Amnesty International welcomes concern over removal of detainees
Amnesty International welcomed the concern expressed by Nick Hardwick, the Chief Inspector of Prisons, today, over the way people being forcibly returned to other countries are treated during removal.
Many of the concerns over the inadequate training of staff charged with chaperoning removals, echo those that Amnesty expressed in a report in July "Out Of Control: The case for a complete overhaul of enforced removals by private contractors"
Hardwick and his staff accompanied security staff and the detainees being removed from the UK to Nigeria and Jamaica. His report made reference to unnecessary restraint and abusive, racist language.
Amnesty’s Refugee Programme Director, Jan Shaw, said:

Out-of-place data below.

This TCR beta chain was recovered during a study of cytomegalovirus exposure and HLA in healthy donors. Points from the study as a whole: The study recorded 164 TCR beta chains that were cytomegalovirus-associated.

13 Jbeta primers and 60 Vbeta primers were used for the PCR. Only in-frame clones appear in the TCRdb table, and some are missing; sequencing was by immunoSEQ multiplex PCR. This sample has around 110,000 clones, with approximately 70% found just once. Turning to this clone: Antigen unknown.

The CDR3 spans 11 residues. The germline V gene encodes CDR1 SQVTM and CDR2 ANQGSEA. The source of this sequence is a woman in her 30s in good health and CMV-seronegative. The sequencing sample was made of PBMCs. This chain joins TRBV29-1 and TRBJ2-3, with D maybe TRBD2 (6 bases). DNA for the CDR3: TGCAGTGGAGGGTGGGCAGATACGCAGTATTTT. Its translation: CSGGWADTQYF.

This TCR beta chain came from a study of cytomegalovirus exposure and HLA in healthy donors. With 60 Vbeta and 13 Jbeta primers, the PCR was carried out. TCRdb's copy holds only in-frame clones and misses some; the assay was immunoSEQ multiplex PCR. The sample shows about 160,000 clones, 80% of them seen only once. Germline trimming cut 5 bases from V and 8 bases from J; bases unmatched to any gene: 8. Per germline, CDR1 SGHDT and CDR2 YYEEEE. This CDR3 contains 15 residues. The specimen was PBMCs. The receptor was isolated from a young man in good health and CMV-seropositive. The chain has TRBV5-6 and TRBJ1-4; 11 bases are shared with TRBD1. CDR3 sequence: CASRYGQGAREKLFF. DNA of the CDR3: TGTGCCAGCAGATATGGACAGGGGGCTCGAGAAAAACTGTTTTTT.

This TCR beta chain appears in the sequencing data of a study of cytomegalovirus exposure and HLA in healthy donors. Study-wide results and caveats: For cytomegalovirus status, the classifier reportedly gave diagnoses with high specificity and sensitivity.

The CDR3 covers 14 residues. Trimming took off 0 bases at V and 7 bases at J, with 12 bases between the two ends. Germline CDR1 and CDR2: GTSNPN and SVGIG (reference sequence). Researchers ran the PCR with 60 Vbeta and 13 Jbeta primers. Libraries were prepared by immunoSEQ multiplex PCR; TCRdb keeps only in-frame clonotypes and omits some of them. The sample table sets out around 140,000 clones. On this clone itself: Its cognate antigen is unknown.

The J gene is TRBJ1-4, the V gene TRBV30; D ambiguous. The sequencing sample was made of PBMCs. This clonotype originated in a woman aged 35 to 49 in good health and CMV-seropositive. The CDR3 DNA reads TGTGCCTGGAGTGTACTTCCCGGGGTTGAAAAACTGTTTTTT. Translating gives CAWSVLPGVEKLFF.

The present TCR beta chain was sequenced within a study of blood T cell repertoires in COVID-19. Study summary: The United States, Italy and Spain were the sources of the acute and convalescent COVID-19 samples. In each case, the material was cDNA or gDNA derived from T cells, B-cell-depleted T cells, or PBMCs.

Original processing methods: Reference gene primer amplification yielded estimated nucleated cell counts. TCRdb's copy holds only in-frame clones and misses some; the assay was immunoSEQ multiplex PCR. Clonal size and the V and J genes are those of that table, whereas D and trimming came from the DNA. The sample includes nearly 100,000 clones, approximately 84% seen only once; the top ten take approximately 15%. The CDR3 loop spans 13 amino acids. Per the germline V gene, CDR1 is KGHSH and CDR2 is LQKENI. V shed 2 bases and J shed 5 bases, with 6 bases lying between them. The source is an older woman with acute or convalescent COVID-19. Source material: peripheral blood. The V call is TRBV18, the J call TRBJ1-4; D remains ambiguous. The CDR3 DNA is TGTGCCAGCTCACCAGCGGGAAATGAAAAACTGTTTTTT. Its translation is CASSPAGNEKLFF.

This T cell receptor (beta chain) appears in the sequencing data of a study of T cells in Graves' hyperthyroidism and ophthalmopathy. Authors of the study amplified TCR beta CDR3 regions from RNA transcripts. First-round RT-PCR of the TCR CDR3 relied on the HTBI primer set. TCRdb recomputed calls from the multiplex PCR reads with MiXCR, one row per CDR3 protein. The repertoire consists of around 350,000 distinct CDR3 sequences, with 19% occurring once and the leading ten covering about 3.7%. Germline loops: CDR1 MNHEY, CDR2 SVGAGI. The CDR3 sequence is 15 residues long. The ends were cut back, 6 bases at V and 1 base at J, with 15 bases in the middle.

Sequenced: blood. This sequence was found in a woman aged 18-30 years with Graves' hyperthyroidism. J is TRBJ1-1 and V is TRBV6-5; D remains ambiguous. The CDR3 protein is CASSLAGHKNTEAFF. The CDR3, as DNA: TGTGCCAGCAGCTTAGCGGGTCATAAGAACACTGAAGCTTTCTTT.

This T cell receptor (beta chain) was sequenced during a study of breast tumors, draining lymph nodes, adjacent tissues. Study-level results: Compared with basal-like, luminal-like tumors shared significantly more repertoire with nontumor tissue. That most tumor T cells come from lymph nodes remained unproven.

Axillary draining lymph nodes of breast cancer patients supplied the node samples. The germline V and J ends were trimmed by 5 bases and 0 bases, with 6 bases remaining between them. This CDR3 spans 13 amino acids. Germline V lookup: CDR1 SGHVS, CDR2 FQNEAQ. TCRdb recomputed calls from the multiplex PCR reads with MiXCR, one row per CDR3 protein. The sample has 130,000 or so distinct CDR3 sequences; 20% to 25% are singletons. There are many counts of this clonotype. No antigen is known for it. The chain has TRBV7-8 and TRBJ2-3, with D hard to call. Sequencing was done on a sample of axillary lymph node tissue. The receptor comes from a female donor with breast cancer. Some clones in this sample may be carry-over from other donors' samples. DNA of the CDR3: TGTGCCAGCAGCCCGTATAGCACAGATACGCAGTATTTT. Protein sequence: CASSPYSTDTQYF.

“A complete overhaul and reform of the current enforced removal process is required. The UK Government needs to meet its obligations to protect people being removed against human rights abuses. At the moment that is not happening.
“Reforms must drastically improve the training, monitoring, accountability and techniques employed during enforced returns. There must be no excuse for delay.”
Sources with direct working experience of enforced removals, have told Amnesty about serious failings in the training of private contractors conducting forced removals. Staff are trained in control and restraint techniques that are unsuitable.